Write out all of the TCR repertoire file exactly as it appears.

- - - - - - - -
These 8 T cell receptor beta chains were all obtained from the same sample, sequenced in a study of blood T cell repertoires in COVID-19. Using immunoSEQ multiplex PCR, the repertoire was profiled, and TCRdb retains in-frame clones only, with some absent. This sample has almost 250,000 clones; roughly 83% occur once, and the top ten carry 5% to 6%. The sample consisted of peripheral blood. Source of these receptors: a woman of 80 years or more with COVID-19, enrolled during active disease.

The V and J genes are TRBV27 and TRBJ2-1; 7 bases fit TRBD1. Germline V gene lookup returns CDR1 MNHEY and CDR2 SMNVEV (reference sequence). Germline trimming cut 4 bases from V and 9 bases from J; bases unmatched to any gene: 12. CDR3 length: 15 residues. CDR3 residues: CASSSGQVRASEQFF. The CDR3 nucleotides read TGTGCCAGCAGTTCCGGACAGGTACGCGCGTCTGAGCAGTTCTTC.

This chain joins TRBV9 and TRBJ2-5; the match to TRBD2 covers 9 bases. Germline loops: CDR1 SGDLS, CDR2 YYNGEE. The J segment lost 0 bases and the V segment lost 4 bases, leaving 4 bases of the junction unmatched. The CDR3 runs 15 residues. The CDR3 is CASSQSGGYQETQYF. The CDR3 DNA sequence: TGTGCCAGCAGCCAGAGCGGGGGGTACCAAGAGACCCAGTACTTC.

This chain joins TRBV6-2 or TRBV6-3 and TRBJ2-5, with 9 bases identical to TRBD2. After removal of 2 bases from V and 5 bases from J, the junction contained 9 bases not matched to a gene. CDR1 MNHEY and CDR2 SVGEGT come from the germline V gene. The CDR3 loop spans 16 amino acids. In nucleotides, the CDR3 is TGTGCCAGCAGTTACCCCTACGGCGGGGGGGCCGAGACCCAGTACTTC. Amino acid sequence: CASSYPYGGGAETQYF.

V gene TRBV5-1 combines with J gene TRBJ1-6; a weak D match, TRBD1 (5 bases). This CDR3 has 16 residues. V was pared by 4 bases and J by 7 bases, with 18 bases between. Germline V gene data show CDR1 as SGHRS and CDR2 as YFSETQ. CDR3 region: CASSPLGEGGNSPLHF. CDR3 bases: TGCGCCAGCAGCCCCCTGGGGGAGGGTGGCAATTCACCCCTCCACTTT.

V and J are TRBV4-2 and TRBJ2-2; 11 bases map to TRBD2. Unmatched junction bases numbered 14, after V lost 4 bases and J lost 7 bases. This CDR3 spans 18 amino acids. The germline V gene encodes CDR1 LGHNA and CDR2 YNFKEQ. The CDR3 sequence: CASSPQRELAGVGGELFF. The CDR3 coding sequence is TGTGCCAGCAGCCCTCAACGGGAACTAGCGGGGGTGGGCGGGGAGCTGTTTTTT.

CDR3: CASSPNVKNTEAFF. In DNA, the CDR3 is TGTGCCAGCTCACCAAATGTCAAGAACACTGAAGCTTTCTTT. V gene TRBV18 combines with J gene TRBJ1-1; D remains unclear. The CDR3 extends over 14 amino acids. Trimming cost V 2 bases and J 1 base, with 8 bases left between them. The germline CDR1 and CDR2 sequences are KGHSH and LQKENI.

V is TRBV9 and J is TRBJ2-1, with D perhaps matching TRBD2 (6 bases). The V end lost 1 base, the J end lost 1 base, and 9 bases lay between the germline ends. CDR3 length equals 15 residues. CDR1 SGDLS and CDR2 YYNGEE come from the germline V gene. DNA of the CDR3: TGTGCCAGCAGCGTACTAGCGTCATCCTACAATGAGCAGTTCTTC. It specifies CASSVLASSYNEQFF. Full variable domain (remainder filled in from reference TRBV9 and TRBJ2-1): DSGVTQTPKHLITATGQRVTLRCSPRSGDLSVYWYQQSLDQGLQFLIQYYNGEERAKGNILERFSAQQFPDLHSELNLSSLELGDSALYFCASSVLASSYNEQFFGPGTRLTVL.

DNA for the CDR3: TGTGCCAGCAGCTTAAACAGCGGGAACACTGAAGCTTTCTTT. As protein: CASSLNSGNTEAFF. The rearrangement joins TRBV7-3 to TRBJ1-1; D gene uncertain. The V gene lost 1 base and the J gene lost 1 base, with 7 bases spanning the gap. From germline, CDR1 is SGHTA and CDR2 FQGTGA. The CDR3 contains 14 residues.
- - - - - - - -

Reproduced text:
These 8 T cell receptor beta chains were all obtained from the same sample, sequenced in a study of blood T cell repertoires in COVID-19. Using immunoSEQ multiplex PCR, the repertoire was profiled, and TCRdb retains in-frame clones only, with some absent. This sample has almost 250,000 clones; roughly 83% occur once, and the top ten carry 5% to 6%. The sample consisted of peripheral blood. Source of these receptors: a woman of 80 years or more with COVID-19, enrolled during active disease.

The V and J genes are TRBV27 and TRBJ2-1; 7 bases fit TRBD1. Germline V gene lookup returns CDR1 MNHEY and CDR2 SMNVEV (reference sequence). Germline trimming cut 4 bases from V and 9 bases from J; bases unmatched to any gene: 12. CDR3 length: 15 residues. CDR3 residues: CASSSGQVRASEQFF. The CDR3 nucleotides read TGTGCCAGCAGTTCCGGACAGGTACGCGCGTCTGAGCAGTTCTTC.

This chain joins TRBV9 and TRBJ2-5; the match to TRBD2 covers 9 bases. Germline loops: CDR1 SGDLS, CDR2 YYNGEE. The J segment lost 0 bases and the V segment lost 4 bases, leaving 4 bases of the junction unmatched. The CDR3 runs 15 residues. The CDR3 is CASSQSGGYQETQYF. The CDR3 DNA sequence: TGTGCCAGCAGCCAGAGCGGGGGGTACCAAGAGACCCAGTACTTC.

This chain joins TRBV6-2 or TRBV6-3 and TRBJ2-5, with 9 bases identical to TRBD2. After removal of 2 bases from V and 5 bases from J, the junction contained 9 bases not matched to a gene. CDR1 MNHEY and CDR2 SVGEGT come from the germline V gene. The CDR3 loop spans 16 amino acids. In nucleotides, the CDR3 is TGTGCCAGCAGTTACCCCTACGGCGGGGGGGCCGAGACCCAGTACTTC. Amino acid sequence: CASSYPYGGGAETQYF.

V gene TRBV5-1 combines with J gene TRBJ1-6; a weak D match, TRBD1 (5 bases). This CDR3 has 16 residues. V was pared by 4 bases and J by 7 bases, with 18 bases between. Germline V gene data show CDR1 as SGHRS and CDR2 as YFSETQ. CDR3 region: CASSPLGEGGNSPLHF. CDR3 bases: TGCGCCAGCAGCCCCCTGGGGGAGGGTGGCAATTCACCCCTCCACTTT.

V and J are TRBV4-2 and TRBJ2-2; 11 bases map to TRBD2. Unmatched junction bases numbered 14, after V lost 4 bases and J lost 7 bases. This CDR3 spans 18 amino acids. The germline V gene encodes CDR1 LGHNA and CDR2 YNFKEQ. The CDR3 sequence: CASSPQRELAGVGGELFF. The CDR3 coding sequence is TGTGCCAGCAGCCCTCAACGGGAACTAGCGGGGGTGGGCGGGGAGCTGTTTTTT.

CDR3: CASSPNVKNTEAFF. In DNA, the CDR3 is TGTGCCAGCTCACCAAATGTCAAGAACACTGAAGCTTTCTTT. V gene TRBV18 combines with J gene TRBJ1-1; D remains unclear. The CDR3 extends over 14 amino acids. Trimming cost V 2 bases and J 1 base, with 8 bases left between them. The germline CDR1 and CDR2 sequences are KGHSH and LQKENI.

V is TRBV9 and J is TRBJ2-1, with D perhaps matching TRBD2 (6 bases). The V end lost 1 base, the J end lost 1 base, and 9 bases lay between the germline ends. CDR3 length equals 15 residues. CDR1 SGDLS and CDR2 YYNGEE come from the germline V gene. DNA of the CDR3: TGTGCCAGCAGCGTACTAGCGTCATCCTACAATGAGCAGTTCTTC. It specifies CASSVLASSYNEQFF. Full variable domain (remainder filled in from reference TRBV9 and TRBJ2-1): DSGVTQTPKHLITATGQRVTLRCSPRSGDLSVYWYQQSLDQGLQFLIQYYNGEERAKGNILERFSAQQFPDLHSELNLSSLELGDSALYFCASSVLASSYNEQFFGPGTRLTVL.

DNA for the CDR3: TGTGCCAGCAGCTTAAACAGCGGGAACACTGAAGCTTTCTTT. As protein: CASSLNSGNTEAFF. The rearrangement joins TRBV7-3 to TRBJ1-1; D gene uncertain. The V gene lost 1 base and the J gene lost 1 base, with 7 bases spanning the gap. From germline, CDR1 is SGHTA and CDR2 FQGTGA. The CDR3 contains 14 residues.